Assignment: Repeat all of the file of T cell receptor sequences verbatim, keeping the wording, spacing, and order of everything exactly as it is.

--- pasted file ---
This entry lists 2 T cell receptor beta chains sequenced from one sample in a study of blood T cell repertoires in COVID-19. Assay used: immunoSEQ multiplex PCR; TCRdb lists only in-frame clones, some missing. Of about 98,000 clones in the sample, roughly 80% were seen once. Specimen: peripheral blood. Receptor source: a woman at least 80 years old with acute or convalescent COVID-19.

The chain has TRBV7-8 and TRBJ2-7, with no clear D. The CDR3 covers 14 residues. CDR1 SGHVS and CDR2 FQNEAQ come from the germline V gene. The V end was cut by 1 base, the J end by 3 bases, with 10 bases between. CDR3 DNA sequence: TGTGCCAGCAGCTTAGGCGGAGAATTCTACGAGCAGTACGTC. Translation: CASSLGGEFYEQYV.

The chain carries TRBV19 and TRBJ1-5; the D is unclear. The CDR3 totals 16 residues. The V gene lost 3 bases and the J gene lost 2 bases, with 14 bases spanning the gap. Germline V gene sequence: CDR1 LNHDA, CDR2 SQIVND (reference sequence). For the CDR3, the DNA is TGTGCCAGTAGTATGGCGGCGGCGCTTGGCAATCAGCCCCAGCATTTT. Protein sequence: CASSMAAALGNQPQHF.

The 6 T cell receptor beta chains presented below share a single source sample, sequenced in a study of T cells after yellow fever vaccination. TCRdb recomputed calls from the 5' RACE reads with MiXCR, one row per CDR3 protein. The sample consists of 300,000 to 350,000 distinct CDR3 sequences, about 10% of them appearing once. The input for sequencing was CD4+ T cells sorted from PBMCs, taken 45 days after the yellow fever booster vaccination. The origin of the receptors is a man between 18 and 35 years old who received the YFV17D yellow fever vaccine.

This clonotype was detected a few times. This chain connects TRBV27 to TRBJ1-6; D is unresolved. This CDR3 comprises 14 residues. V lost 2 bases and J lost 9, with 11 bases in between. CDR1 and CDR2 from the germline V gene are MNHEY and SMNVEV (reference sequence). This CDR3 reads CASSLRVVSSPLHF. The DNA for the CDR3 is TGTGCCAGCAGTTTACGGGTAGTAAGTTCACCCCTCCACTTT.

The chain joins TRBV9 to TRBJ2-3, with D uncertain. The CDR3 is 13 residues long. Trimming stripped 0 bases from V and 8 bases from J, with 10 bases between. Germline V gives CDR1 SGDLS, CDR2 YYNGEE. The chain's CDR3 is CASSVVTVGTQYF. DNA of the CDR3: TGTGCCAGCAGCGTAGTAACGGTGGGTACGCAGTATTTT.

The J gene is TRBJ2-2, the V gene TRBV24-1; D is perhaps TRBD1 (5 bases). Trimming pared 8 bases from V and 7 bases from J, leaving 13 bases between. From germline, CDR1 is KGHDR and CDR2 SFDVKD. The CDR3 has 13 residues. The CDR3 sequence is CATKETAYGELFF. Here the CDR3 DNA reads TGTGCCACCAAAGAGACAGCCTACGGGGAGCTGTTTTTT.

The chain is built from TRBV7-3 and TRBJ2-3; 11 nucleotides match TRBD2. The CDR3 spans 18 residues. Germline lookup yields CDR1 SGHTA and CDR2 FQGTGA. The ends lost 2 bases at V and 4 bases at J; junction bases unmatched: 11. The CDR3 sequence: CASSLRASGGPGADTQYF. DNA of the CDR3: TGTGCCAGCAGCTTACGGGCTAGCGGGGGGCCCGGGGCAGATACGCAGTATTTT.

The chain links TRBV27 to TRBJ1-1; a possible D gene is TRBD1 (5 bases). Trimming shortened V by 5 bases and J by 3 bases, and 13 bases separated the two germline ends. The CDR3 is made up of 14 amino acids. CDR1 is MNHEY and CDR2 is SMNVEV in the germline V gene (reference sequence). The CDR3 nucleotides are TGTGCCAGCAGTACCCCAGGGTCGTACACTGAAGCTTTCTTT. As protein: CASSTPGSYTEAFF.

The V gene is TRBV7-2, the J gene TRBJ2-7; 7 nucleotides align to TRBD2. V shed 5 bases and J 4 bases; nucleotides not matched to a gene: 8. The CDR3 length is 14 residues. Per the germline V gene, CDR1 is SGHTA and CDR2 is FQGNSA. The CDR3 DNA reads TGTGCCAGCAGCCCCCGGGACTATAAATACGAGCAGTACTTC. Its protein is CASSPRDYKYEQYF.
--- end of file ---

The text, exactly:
This entry lists 2 T cell receptor beta chains sequenced from one sample in a study of blood T cell repertoires in COVID-19. Assay used: immunoSEQ multiplex PCR; TCRdb lists only in-frame clones, some missing. Of about 98,000 clones in the sample, roughly 80% were seen once. Specimen: peripheral blood. Receptor source: a woman at least 80 years old with acute or convalescent COVID-19.

The chain has TRBV7-8 and TRBJ2-7, with no clear D. The CDR3 covers 14 residues. CDR1 SGHVS and CDR2 FQNEAQ come from the germline V gene. The V end was cut by 1 base, the J end by 3 bases, with 10 bases between. CDR3 DNA sequence: TGTGCCAGCAGCTTAGGCGGAGAATTCTACGAGCAGTACGTC. Translation: CASSLGGEFYEQYV.

The chain carries TRBV19 and TRBJ1-5; the D is unclear. The CDR3 totals 16 residues. The V gene lost 3 bases and the J gene lost 2 bases, with 14 bases spanning the gap. Germline V gene sequence: CDR1 LNHDA, CDR2 SQIVND (reference sequence). For the CDR3, the DNA is TGTGCCAGTAGTATGGCGGCGGCGCTTGGCAATCAGCCCCAGCATTTT. Protein sequence: CASSMAAALGNQPQHF.

The 6 T cell receptor beta chains presented below share a single source sample, sequenced in a study of T cells after yellow fever vaccination. TCRdb recomputed calls from the 5' RACE reads with MiXCR, one row per CDR3 protein. The sample consists of 300,000 to 350,000 distinct CDR3 sequences, about 10% of them appearing once. The input for sequencing was CD4+ T cells sorted from PBMCs, taken 45 days after the yellow fever booster vaccination. The origin of the receptors is a man between 18 and 35 years old who received the YFV17D yellow fever vaccine.

This clonotype was detected a few times. This chain connects TRBV27 to TRBJ1-6; D is unresolved. This CDR3 comprises 14 residues. V lost 2 bases and J lost 9, with 11 bases in between. CDR1 and CDR2 from the germline V gene are MNHEY and SMNVEV (reference sequence). This CDR3 reads CASSLRVVSSPLHF. The DNA for the CDR3 is TGTGCCAGCAGTTTACGGGTAGTAAGTTCACCCCTCCACTTT.

The chain joins TRBV9 to TRBJ2-3, with D uncertain. The CDR3 is 13 residues long. Trimming stripped 0 bases from V and 8 bases from J, with 10 bases between. Germline V gives CDR1 SGDLS, CDR2 YYNGEE. The chain's CDR3 is CASSVVTVGTQYF. DNA of the CDR3: TGTGCCAGCAGCGTAGTAACGGTGGGTACGCAGTATTTT.

The J gene is TRBJ2-2, the V gene TRBV24-1; D is perhaps TRBD1 (5 bases). Trimming pared 8 bases from V and 7 bases from J, leaving 13 bases between. From germline, CDR1 is KGHDR and CDR2 SFDVKD. The CDR3 has 13 residues. The CDR3 sequence is CATKETAYGELFF. Here the CDR3 DNA reads TGTGCCACCAAAGAGACAGCCTACGGGGAGCTGTTTTTT.

The chain is built from TRBV7-3 and TRBJ2-3; 11 nucleotides match TRBD2. The CDR3 spans 18 residues. Germline lookup yields CDR1 SGHTA and CDR2 FQGTGA. The ends lost 2 bases at V and 4 bases at J; junction bases unmatched: 11. The CDR3 sequence: CASSLRASGGPGADTQYF. DNA of the CDR3: TGTGCCAGCAGCTTACGGGCTAGCGGGGGGCCCGGGGCAGATACGCAGTATTTT.

The chain links TRBV27 to TRBJ1-1; a possible D gene is TRBD1 (5 bases). Trimming shortened V by 5 bases and J by 3 bases, and 13 bases separated the two germline ends. The CDR3 is made up of 14 amino acids. CDR1 is MNHEY and CDR2 is SMNVEV in the germline V gene (reference sequence). The CDR3 nucleotides are TGTGCCAGCAGTACCCCAGGGTCGTACACTGAAGCTTTCTTT. As protein: CASSTPGSYTEAFF.

The V gene is TRBV7-2, the J gene TRBJ2-7; 7 nucleotides align to TRBD2. V shed 5 bases and J 4 bases; nucleotides not matched to a gene: 8. The CDR3 length is 14 residues. Per the germline V gene, CDR1 is SGHTA and CDR2 is FQGNSA. The CDR3 DNA reads TGTGCCAGCAGCCCCCGGGACTATAAATACGAGCAGTACTTC. Its protein is CASSPRDYKYEQYF.